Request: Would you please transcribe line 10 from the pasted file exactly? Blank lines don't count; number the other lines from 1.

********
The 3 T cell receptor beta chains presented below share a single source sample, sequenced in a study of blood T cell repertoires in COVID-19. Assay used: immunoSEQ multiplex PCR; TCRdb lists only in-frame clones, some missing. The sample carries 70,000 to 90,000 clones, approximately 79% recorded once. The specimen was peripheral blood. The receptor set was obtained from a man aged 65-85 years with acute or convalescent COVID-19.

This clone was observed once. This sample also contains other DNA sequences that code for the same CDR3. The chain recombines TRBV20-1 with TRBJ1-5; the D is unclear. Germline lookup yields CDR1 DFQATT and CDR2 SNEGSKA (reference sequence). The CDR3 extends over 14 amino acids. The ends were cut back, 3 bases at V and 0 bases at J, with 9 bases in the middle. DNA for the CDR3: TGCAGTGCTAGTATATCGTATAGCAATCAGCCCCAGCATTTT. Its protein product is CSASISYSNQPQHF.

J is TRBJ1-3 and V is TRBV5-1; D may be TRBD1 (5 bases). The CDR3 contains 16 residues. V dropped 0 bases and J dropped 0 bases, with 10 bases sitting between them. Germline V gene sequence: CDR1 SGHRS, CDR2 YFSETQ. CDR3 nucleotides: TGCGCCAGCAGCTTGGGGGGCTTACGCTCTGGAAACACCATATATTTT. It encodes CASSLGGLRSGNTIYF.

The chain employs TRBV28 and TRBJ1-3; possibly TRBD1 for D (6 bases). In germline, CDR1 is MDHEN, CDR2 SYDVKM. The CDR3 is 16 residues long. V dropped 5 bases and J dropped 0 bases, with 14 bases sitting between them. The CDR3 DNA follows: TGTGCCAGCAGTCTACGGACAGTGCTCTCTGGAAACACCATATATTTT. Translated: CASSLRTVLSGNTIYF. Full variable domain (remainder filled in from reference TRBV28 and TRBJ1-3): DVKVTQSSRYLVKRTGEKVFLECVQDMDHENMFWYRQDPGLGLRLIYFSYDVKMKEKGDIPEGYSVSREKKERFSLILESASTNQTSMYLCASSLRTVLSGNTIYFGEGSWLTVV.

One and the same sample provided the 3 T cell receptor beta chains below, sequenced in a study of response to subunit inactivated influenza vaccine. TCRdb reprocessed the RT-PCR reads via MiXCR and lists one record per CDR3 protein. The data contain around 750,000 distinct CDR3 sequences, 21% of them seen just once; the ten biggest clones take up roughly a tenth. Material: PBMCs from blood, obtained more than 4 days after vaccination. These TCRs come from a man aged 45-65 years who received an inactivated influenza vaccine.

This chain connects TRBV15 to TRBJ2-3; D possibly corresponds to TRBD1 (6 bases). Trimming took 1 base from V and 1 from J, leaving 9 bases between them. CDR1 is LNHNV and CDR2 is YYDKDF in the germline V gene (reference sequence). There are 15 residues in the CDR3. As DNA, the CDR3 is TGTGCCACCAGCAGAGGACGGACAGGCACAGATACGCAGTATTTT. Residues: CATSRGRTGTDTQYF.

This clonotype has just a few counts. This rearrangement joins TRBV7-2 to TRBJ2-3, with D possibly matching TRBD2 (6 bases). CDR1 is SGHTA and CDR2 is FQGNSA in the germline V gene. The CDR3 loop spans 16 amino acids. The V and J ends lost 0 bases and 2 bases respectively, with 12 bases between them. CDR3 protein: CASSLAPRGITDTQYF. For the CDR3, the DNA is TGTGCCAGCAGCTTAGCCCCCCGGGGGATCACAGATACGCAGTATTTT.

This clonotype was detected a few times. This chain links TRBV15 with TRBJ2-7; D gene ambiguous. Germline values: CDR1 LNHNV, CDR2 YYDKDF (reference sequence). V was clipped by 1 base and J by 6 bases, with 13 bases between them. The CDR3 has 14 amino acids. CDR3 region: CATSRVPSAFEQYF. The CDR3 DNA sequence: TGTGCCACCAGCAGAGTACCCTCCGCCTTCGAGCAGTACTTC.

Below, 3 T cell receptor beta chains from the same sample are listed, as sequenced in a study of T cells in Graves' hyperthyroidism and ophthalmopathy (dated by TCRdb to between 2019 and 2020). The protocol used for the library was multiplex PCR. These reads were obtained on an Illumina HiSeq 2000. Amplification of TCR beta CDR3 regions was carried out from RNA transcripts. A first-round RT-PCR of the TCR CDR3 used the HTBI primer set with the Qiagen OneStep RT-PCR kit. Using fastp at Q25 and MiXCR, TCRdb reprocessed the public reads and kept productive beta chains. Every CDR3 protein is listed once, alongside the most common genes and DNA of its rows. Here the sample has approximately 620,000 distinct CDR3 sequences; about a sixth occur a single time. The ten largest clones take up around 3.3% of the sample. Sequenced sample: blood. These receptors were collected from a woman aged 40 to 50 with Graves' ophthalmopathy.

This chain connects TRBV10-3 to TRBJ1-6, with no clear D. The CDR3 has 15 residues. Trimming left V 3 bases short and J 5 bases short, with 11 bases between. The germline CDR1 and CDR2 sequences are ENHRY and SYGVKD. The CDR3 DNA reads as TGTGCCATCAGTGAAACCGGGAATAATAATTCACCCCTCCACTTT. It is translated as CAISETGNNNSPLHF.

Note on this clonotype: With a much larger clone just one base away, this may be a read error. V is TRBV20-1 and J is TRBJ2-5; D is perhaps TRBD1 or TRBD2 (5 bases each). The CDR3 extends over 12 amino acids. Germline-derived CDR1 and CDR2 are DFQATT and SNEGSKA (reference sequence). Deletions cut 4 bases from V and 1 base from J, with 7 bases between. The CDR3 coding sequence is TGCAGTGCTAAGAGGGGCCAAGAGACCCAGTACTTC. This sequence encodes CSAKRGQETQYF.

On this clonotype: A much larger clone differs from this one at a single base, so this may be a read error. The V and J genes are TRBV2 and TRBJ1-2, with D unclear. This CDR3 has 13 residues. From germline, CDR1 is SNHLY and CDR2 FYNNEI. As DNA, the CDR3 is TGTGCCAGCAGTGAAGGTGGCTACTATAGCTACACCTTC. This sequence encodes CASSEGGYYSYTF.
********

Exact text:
This chain connects TRBV10-3 to TRBJ1-6, with no clear D. The CDR3 has 15 residues. Trimming left V 3 bases short and J 5 bases short, with 11 bases between. The germline CDR1 and CDR2 sequences are ENHRY and SYGVKD. The CDR3 DNA reads as TGTGCCATCAGTGAAACCGGGAATAATAATTCACCCCTCCACTTT. It is translated as CAISETGNNNSPLHF.